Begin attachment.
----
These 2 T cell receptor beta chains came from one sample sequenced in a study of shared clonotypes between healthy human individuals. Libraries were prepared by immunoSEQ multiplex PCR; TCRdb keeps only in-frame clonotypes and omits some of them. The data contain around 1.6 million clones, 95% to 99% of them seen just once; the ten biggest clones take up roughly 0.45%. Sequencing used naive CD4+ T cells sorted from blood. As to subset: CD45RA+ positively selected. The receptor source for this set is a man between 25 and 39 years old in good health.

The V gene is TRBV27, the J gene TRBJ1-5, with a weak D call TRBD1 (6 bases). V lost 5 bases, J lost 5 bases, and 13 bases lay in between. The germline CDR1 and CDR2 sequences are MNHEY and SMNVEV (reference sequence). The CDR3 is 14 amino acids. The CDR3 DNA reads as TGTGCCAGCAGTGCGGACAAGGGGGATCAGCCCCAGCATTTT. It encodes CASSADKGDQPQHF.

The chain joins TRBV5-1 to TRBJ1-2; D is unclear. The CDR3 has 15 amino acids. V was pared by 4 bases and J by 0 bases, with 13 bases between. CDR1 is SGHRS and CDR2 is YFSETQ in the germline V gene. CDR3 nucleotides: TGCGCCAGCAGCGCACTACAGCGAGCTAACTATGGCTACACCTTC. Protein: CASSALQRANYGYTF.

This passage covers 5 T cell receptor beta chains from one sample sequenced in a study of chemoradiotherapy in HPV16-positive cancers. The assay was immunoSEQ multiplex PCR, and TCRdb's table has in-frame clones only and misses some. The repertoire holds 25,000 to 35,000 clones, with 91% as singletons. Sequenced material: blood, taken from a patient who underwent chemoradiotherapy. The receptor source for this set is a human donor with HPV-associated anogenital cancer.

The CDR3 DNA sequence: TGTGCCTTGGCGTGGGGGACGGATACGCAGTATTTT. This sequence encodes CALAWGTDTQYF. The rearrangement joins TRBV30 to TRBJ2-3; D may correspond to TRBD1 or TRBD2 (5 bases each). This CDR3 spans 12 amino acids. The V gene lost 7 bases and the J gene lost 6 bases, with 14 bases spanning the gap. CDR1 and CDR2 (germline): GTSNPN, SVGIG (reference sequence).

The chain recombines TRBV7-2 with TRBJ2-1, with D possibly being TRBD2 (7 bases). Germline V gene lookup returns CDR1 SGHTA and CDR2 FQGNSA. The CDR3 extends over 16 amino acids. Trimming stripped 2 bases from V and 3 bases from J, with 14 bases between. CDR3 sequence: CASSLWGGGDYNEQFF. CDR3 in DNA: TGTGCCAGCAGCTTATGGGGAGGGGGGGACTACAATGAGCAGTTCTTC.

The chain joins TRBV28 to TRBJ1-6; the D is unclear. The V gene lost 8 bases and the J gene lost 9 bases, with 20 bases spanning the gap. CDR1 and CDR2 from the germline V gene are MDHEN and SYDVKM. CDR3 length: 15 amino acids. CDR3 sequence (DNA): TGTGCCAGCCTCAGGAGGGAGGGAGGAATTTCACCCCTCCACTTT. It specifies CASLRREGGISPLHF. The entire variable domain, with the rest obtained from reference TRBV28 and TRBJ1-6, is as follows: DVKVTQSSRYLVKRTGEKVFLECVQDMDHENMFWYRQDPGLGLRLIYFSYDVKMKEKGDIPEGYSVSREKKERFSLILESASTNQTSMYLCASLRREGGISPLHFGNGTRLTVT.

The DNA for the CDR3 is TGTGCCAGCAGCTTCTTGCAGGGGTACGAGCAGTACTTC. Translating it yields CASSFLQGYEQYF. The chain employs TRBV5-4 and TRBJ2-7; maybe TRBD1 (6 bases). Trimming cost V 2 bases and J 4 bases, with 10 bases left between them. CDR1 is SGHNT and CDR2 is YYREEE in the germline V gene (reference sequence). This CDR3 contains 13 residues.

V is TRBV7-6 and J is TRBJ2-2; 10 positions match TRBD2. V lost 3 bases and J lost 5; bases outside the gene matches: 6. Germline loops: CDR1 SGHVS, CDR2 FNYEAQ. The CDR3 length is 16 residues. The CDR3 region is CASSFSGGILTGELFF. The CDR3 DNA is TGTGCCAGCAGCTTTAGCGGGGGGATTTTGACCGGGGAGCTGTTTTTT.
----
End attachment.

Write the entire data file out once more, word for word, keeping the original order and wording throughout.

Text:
These 2 T cell receptor beta chains came from one sample sequenced in a study of shared clonotypes between healthy human individuals. Libraries were prepared by immunoSEQ multiplex PCR; TCRdb keeps only in-frame clonotypes and omits some of them. The data contain around 1.6 million clones, 95% to 99% of them seen just once; the ten biggest clones take up roughly 0.45%. Sequencing used naive CD4+ T cells sorted from blood. As to subset: CD45RA+ positively selected. The receptor source for this set is a man between 25 and 39 years old in good health.

The V gene is TRBV27, the J gene TRBJ1-5, with a weak D call TRBD1 (6 bases). V lost 5 bases, J lost 5 bases, and 13 bases lay in between. The germline CDR1 and CDR2 sequences are MNHEY and SMNVEV (reference sequence). The CDR3 is 14 amino acids. The CDR3 DNA reads as TGTGCCAGCAGTGCGGACAAGGGGGATCAGCCCCAGCATTTT. It encodes CASSADKGDQPQHF.

The chain joins TRBV5-1 to TRBJ1-2; D is unclear. The CDR3 has 15 amino acids. V was pared by 4 bases and J by 0 bases, with 13 bases between. CDR1 is SGHRS and CDR2 is YFSETQ in the germline V gene. CDR3 nucleotides: TGCGCCAGCAGCGCACTACAGCGAGCTAACTATGGCTACACCTTC. Protein: CASSALQRANYGYTF.

This passage covers 5 T cell receptor beta chains from one sample sequenced in a study of chemoradiotherapy in HPV16-positive cancers. The assay was immunoSEQ multiplex PCR, and TCRdb's table has in-frame clones only and misses some. The repertoire holds 25,000 to 35,000 clones, with 91% as singletons. Sequenced material: blood, taken from a patient who underwent chemoradiotherapy. The receptor source for this set is a human donor with HPV-associated anogenital cancer.

The CDR3 DNA sequence: TGTGCCTTGGCGTGGGGGACGGATACGCAGTATTTT. This sequence encodes CALAWGTDTQYF. The rearrangement joins TRBV30 to TRBJ2-3; D may correspond to TRBD1 or TRBD2 (5 bases each). This CDR3 spans 12 amino acids. The V gene lost 7 bases and the J gene lost 6 bases, with 14 bases spanning the gap. CDR1 and CDR2 (germline): GTSNPN, SVGIG (reference sequence).

The chain recombines TRBV7-2 with TRBJ2-1, with D possibly being TRBD2 (7 bases). Germline V gene lookup returns CDR1 SGHTA and CDR2 FQGNSA. The CDR3 extends over 16 amino acids. Trimming stripped 2 bases from V and 3 bases from J, with 14 bases between. CDR3 sequence: CASSLWGGGDYNEQFF. CDR3 in DNA: TGTGCCAGCAGCTTATGGGGAGGGGGGGACTACAATGAGCAGTTCTTC.

The chain joins TRBV28 to TRBJ1-6; the D is unclear. The V gene lost 8 bases and the J gene lost 9 bases, with 20 bases spanning the gap. CDR1 and CDR2 from the germline V gene are MDHEN and SYDVKM. CDR3 length: 15 amino acids. CDR3 sequence (DNA): TGTGCCAGCCTCAGGAGGGAGGGAGGAATTTCACCCCTCCACTTT. It specifies CASLRREGGISPLHF. The entire variable domain, with the rest obtained from reference TRBV28 and TRBJ1-6, is as follows: DVKVTQSSRYLVKRTGEKVFLECVQDMDHENMFWYRQDPGLGLRLIYFSYDVKMKEKGDIPEGYSVSREKKERFSLILESASTNQTSMYLCASLRREGGISPLHFGNGTRLTVT.

The DNA for the CDR3 is TGTGCCAGCAGCTTCTTGCAGGGGTACGAGCAGTACTTC. Translating it yields CASSFLQGYEQYF. The chain employs TRBV5-4 and TRBJ2-7; maybe TRBD1 (6 bases). Trimming cost V 2 bases and J 4 bases, with 10 bases left between them. CDR1 is SGHNT and CDR2 is YYREEE in the germline V gene (reference sequence). This CDR3 contains 13 residues.

V is TRBV7-6 and J is TRBJ2-2; 10 positions match TRBD2. V lost 3 bases and J lost 5; bases outside the gene matches: 6. Germline loops: CDR1 SGHVS, CDR2 FNYEAQ. The CDR3 length is 16 residues. The CDR3 region is CASSFSGGILTGELFF. The CDR3 DNA is TGTGCCAGCAGCTTTAGCGGGGGGATTTTGACCGGGGAGCTGTTTTTT.